Hot Cross Buns, even if you don’t like hot cross buns.

We sell hot cross buns at work, and nobody likes them. When I made these, I brought them into work the next day because I wanted to point out to my coworkers that hot cross buns could taste good. Many were skeptical. Everyone liked them. I made them again the next day, and they were even better. Here’s how I did it.

"These remind me of clarinet practice." -my sister (these were attempt 01. The second batch I made was gorgeous, and looked just like Gesine's)

This recipe belongs to Gesine. She posted it on her blog, along with some pretty awesome trivia about hotcrossbunlore. Apparently, if you make them on Good Friday, there are a ton of delightful benefits to having done so. I’ll admit that when I read about them, I thought that must be some sort of cosmic consolation prize for having just made the driest, spiciest, most-stale-tasting mini breads ever. Hot cross buns always seemed to me a cinnamon roll, without filling and with not enough icing. What it lacked in tender, delicious bread stuffs, it made up for in tasting strongly of spices and fruit. Yay.

This nutmeg is fresh-to-death

I was wrong, though. And if you yourself have been the victim of a terrible hot cross bun, there’s still hope that you could love one, someday. Maybe tomorrow if you have some time to bake these!

Since I fancy myself an apprentice of sorts when it come to Gesine, I made these, on Good Friday, after a grueling day of working for a  grocery store when people are out shopping for a holiday meal. I found that the instructions left a bit of room for interpretation, and I learned some things after the first attempt at making them.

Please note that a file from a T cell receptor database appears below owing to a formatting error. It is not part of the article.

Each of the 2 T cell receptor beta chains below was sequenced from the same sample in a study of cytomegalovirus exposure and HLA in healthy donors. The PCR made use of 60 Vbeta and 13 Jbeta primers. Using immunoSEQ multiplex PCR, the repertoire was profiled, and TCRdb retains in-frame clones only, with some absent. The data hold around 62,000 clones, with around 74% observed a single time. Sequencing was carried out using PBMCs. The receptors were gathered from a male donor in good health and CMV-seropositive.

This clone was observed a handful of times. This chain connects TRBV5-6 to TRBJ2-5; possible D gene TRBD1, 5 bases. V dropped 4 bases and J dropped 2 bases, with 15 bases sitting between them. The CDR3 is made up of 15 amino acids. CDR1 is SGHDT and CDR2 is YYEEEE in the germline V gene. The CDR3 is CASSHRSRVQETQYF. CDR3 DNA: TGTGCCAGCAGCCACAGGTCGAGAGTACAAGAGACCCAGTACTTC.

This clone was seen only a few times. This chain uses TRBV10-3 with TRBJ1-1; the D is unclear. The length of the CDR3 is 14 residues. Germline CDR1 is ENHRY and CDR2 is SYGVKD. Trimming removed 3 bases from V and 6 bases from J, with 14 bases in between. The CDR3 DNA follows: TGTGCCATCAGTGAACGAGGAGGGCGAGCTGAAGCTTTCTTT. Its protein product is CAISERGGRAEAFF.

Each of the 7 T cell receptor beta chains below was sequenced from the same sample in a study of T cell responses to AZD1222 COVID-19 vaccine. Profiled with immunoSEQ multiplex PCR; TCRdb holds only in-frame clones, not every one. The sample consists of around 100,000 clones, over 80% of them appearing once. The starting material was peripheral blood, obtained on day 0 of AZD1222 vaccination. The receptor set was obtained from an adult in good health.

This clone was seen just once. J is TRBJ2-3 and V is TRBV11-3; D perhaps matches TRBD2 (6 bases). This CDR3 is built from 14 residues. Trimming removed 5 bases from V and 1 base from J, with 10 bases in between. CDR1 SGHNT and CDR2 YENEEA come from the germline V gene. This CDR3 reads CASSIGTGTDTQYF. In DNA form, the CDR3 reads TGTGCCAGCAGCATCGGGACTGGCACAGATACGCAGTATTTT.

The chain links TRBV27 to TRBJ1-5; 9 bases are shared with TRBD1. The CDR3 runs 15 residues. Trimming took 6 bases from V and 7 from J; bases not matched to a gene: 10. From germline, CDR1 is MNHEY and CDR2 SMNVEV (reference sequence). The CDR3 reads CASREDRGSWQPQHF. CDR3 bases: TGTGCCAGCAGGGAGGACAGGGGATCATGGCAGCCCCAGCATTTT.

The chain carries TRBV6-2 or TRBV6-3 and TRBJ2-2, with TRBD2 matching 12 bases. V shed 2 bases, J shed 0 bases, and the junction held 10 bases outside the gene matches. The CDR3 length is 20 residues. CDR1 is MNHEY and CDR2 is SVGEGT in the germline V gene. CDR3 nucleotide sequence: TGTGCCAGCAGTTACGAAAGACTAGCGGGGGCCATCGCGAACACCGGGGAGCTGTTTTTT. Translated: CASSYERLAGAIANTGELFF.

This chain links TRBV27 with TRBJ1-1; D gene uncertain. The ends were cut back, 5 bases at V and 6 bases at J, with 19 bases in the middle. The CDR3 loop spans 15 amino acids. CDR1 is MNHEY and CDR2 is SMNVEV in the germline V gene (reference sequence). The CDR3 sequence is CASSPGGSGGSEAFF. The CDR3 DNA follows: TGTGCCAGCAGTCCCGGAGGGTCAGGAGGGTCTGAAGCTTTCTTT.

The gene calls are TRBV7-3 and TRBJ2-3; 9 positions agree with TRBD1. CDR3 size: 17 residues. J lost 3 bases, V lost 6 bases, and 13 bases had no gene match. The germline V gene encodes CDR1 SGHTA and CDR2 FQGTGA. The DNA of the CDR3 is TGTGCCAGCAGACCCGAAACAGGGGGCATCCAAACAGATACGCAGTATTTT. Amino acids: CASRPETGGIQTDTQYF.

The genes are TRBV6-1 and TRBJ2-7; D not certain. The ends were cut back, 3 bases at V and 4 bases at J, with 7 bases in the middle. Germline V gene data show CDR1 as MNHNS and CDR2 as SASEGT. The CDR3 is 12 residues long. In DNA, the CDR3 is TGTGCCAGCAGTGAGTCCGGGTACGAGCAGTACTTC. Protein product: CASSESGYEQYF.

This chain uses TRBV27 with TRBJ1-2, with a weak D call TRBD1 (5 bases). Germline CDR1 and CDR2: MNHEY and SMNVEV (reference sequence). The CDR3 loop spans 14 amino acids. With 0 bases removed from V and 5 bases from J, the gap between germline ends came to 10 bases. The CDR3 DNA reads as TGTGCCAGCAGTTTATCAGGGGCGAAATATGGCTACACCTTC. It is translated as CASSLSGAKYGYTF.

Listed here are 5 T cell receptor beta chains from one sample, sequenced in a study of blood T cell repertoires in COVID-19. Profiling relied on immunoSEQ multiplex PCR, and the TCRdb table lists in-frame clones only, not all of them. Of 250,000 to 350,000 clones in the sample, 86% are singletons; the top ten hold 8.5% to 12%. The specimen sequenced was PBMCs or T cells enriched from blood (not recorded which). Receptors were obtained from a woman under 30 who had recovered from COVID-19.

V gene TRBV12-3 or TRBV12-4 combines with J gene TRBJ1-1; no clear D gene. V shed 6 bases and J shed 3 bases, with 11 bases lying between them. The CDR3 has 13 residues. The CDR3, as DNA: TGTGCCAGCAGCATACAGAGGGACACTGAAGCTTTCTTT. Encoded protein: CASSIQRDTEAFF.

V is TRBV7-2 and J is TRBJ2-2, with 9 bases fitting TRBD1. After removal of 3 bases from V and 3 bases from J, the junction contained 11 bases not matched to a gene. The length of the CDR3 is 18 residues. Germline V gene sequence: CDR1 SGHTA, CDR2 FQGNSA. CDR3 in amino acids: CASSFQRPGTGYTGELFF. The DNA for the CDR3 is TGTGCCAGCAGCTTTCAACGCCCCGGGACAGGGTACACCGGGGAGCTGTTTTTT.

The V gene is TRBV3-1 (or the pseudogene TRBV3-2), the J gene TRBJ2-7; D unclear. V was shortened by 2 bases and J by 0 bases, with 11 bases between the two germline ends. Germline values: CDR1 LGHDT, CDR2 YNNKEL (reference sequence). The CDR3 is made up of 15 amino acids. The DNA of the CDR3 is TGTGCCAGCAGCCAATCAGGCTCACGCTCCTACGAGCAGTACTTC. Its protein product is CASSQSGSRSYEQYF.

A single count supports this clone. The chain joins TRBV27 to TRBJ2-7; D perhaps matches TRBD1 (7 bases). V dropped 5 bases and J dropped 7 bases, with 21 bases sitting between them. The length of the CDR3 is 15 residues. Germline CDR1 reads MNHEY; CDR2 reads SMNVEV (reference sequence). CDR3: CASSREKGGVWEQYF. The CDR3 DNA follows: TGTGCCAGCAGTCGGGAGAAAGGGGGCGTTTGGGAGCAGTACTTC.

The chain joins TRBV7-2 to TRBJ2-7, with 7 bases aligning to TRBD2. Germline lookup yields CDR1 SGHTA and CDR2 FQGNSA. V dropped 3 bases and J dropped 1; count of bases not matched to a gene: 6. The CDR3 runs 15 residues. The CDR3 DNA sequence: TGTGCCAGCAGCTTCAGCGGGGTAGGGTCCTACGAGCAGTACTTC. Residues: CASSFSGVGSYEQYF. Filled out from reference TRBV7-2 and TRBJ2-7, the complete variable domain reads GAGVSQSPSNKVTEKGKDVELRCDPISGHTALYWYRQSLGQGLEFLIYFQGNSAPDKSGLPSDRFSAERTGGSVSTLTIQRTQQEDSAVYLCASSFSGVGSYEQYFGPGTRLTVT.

Freshly ground cloves contribute a good amount of spice, without inducing frown-y faces.

When I have seen hot cross buns in the past, they’ve looked a lot like dinner rolls, and they’ve tasted like dinner rolls infused with festive flavors. Just…soul-less. But Gesine’s recipe works very much like a brioche. Her instructions call for combining everything in stages into a stand mixer, and then you “mix with the dough hook until just combined.” I can’t work with instructions like this. I mess things up, really badly, when I’m not sure what to do.WHAT SPEED??? These details are important to me.


I thought I needed to mix slowly, and prevent too much gluten from developing. After a long time of mixing and not achieving the right look, I turned the mixer way up, but it was just sort of too late. As a result of mixing too slowly, I spent a lot more time on these than I needed to. On top of that, and way more importantly, the dough remained pretty sticky, and scoring a little cross into each bun was painfully difficult and frustrating. The buns were delicious, but sort of flat and underwhelming in the looks department.


The second time I made these, I had it figured out. I mixed everything together on a fairly high speed, and when I added the butter, I took it right up to about 8 on my Kitchenaid. That’s how I’d do it if it was brioche. It quickly pulled away from the bowl (in about 6-10 minutes) and while it wasn’t firm, I had a very easy time bouling it into tight individual pieces. Scoring the crosses was very easy, also. I’ll totally make these again, very soon. They were the best right out of the oven Saturday night, but everyone really enjoyed them on Easter as well.
I saved one to keep in my kitchen and prevent fires.